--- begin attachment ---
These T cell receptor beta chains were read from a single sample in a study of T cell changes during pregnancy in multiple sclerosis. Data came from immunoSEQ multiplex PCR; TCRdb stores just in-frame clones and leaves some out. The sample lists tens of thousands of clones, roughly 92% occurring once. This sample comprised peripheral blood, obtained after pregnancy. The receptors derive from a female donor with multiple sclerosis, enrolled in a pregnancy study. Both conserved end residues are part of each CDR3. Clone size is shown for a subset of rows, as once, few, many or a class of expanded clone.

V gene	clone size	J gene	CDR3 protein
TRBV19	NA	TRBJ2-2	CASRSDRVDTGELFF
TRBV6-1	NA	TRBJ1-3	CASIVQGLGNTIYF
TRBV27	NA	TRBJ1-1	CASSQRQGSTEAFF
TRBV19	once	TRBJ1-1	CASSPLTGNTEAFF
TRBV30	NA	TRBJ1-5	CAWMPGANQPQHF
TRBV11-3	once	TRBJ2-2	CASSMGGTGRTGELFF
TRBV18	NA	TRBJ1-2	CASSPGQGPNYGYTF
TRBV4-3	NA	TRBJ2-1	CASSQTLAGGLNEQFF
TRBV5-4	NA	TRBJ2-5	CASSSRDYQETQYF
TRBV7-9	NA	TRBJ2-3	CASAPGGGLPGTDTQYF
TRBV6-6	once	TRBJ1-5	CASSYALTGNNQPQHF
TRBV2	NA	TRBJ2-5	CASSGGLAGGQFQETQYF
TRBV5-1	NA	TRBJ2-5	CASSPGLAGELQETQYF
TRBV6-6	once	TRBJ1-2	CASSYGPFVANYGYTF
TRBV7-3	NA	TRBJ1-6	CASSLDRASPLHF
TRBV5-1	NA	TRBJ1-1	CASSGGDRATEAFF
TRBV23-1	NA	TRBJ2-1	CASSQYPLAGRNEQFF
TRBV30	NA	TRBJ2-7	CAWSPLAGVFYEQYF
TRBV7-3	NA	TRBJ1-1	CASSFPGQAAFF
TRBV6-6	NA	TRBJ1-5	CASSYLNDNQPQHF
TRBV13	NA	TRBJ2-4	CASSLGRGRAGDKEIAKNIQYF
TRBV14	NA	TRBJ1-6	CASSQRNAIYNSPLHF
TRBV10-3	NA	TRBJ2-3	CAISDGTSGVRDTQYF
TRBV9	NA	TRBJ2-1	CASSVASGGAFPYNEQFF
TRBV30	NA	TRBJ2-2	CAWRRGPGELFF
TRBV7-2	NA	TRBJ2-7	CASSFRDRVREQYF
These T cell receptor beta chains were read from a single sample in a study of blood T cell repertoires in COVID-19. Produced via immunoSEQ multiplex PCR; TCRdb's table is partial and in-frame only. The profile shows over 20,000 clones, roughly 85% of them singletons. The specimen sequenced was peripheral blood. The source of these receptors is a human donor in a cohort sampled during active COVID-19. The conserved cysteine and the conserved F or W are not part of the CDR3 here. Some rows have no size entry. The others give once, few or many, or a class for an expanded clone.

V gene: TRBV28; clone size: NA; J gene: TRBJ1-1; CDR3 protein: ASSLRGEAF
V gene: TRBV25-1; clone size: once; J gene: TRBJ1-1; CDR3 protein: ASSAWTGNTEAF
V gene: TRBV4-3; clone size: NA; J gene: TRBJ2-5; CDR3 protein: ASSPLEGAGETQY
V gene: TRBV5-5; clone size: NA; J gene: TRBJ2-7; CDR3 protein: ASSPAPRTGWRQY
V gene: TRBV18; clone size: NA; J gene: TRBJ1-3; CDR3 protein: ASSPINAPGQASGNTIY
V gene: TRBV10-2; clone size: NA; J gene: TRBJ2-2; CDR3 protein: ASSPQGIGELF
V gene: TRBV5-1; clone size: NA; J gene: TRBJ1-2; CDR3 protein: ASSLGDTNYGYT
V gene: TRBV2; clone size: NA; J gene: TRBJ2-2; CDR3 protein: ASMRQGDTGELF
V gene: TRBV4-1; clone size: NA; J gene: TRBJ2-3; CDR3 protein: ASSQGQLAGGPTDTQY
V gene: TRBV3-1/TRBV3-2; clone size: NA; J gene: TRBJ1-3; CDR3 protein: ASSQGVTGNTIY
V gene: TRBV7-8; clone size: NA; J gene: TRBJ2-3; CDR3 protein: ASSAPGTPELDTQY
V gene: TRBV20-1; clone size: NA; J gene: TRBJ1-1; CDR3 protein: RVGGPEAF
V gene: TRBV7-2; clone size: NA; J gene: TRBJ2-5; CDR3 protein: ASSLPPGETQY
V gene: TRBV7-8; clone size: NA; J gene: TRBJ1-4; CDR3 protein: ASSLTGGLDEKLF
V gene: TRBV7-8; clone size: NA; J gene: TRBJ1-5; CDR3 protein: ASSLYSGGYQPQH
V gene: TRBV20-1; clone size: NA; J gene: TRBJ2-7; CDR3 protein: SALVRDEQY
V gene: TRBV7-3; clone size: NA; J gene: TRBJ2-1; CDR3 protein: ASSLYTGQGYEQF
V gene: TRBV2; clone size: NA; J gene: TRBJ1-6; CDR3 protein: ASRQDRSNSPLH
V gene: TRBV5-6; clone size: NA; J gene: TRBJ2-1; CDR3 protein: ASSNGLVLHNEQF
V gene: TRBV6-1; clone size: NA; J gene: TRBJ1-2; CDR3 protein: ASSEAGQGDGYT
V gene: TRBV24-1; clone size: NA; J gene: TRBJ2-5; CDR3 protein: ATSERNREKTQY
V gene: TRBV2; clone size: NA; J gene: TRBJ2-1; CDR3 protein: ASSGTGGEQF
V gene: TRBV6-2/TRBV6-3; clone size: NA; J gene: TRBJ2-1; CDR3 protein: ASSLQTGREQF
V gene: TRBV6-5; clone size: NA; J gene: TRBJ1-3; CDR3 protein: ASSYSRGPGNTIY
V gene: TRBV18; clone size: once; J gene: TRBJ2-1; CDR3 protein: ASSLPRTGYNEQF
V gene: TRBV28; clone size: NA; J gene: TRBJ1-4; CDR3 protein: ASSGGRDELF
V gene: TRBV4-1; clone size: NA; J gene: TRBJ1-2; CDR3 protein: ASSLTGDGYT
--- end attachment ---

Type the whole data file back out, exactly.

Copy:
These T cell receptor beta chains were read from a single sample in a study of T cell changes during pregnancy in multiple sclerosis. Data came from immunoSEQ multiplex PCR; TCRdb stores just in-frame clones and leaves some out. The sample lists tens of thousands of clones, roughly 92% occurring once. This sample comprised peripheral blood, obtained after pregnancy. The receptors derive from a female donor with multiple sclerosis, enrolled in a pregnancy study. Both conserved end residues are part of each CDR3. Clone size is shown for a subset of rows, as once, few, many or a class of expanded clone.

V gene	clone size	J gene	CDR3 protein
TRBV19	NA	TRBJ2-2	CASRSDRVDTGELFF
TRBV6-1	NA	TRBJ1-3	CASIVQGLGNTIYF
TRBV27	NA	TRBJ1-1	CASSQRQGSTEAFF
TRBV19	once	TRBJ1-1	CASSPLTGNTEAFF
TRBV30	NA	TRBJ1-5	CAWMPGANQPQHF
TRBV11-3	once	TRBJ2-2	CASSMGGTGRTGELFF
TRBV18	NA	TRBJ1-2	CASSPGQGPNYGYTF
TRBV4-3	NA	TRBJ2-1	CASSQTLAGGLNEQFF
TRBV5-4	NA	TRBJ2-5	CASSSRDYQETQYF
TRBV7-9	NA	TRBJ2-3	CASAPGGGLPGTDTQYF
TRBV6-6	once	TRBJ1-5	CASSYALTGNNQPQHF
TRBV2	NA	TRBJ2-5	CASSGGLAGGQFQETQYF
TRBV5-1	NA	TRBJ2-5	CASSPGLAGELQETQYF
TRBV6-6	once	TRBJ1-2	CASSYGPFVANYGYTF
TRBV7-3	NA	TRBJ1-6	CASSLDRASPLHF
TRBV5-1	NA	TRBJ1-1	CASSGGDRATEAFF
TRBV23-1	NA	TRBJ2-1	CASSQYPLAGRNEQFF
TRBV30	NA	TRBJ2-7	CAWSPLAGVFYEQYF
TRBV7-3	NA	TRBJ1-1	CASSFPGQAAFF
TRBV6-6	NA	TRBJ1-5	CASSYLNDNQPQHF
TRBV13	NA	TRBJ2-4	CASSLGRGRAGDKEIAKNIQYF
TRBV14	NA	TRBJ1-6	CASSQRNAIYNSPLHF
TRBV10-3	NA	TRBJ2-3	CAISDGTSGVRDTQYF
TRBV9	NA	TRBJ2-1	CASSVASGGAFPYNEQFF
TRBV30	NA	TRBJ2-2	CAWRRGPGELFF
TRBV7-2	NA	TRBJ2-7	CASSFRDRVREQYF
These T cell receptor beta chains were read from a single sample in a study of blood T cell repertoires in COVID-19. Produced via immunoSEQ multiplex PCR; TCRdb's table is partial and in-frame only. The profile shows over 20,000 clones, roughly 85% of them singletons. The specimen sequenced was peripheral blood. The source of these receptors is a human donor in a cohort sampled during active COVID-19. The conserved cysteine and the conserved F or W are not part of the CDR3 here. Some rows have no size entry. The others give once, few or many, or a class for an expanded clone.

V gene: TRBV28; clone size: NA; J gene: TRBJ1-1; CDR3 protein: ASSLRGEAF
V gene: TRBV25-1; clone size: once; J gene: TRBJ1-1; CDR3 protein: ASSAWTGNTEAF
V gene: TRBV4-3; clone size: NA; J gene: TRBJ2-5; CDR3 protein: ASSPLEGAGETQY
V gene: TRBV5-5; clone size: NA; J gene: TRBJ2-7; CDR3 protein: ASSPAPRTGWRQY
V gene: TRBV18; clone size: NA; J gene: TRBJ1-3; CDR3 protein: ASSPINAPGQASGNTIY
V gene: TRBV10-2; clone size: NA; J gene: TRBJ2-2; CDR3 protein: ASSPQGIGELF
V gene: TRBV5-1; clone size: NA; J gene: TRBJ1-2; CDR3 protein: ASSLGDTNYGYT
V gene: TRBV2; clone size: NA; J gene: TRBJ2-2; CDR3 protein: ASMRQGDTGELF
V gene: TRBV4-1; clone size: NA; J gene: TRBJ2-3; CDR3 protein: ASSQGQLAGGPTDTQY
V gene: TRBV3-1/TRBV3-2; clone size: NA; J gene: TRBJ1-3; CDR3 protein: ASSQGVTGNTIY
V gene: TRBV7-8; clone size: NA; J gene: TRBJ2-3; CDR3 protein: ASSAPGTPELDTQY
V gene: TRBV20-1; clone size: NA; J gene: TRBJ1-1; CDR3 protein: RVGGPEAF
V gene: TRBV7-2; clone size: NA; J gene: TRBJ2-5; CDR3 protein: ASSLPPGETQY
V gene: TRBV7-8; clone size: NA; J gene: TRBJ1-4; CDR3 protein: ASSLTGGLDEKLF
V gene: TRBV7-8; clone size: NA; J gene: TRBJ1-5; CDR3 protein: ASSLYSGGYQPQH
V gene: TRBV20-1; clone size: NA; J gene: TRBJ2-7; CDR3 protein: SALVRDEQY
V gene: TRBV7-3; clone size: NA; J gene: TRBJ2-1; CDR3 protein: ASSLYTGQGYEQF
V gene: TRBV2; clone size: NA; J gene: TRBJ1-6; CDR3 protein: ASRQDRSNSPLH
V gene: TRBV5-6; clone size: NA; J gene: TRBJ2-1; CDR3 protein: ASSNGLVLHNEQF
V gene: TRBV6-1; clone size: NA; J gene: TRBJ1-2; CDR3 protein: ASSEAGQGDGYT
V gene: TRBV24-1; clone size: NA; J gene: TRBJ2-5; CDR3 protein: ATSERNREKTQY
V gene: TRBV2; clone size: NA; J gene: TRBJ2-1; CDR3 protein: ASSGTGGEQF
V gene: TRBV6-2/TRBV6-3; clone size: NA; J gene: TRBJ2-1; CDR3 protein: ASSLQTGREQF
V gene: TRBV6-5; clone size: NA; J gene: TRBJ1-3; CDR3 protein: ASSYSRGPGNTIY
V gene: TRBV18; clone size: once; J gene: TRBJ2-1; CDR3 protein: ASSLPRTGYNEQF
V gene: TRBV28; clone size: NA; J gene: TRBJ1-4; CDR3 protein: ASSGGRDELF
V gene: TRBV4-1; clone size: NA; J gene: TRBJ1-2; CDR3 protein: ASSLTGDGYT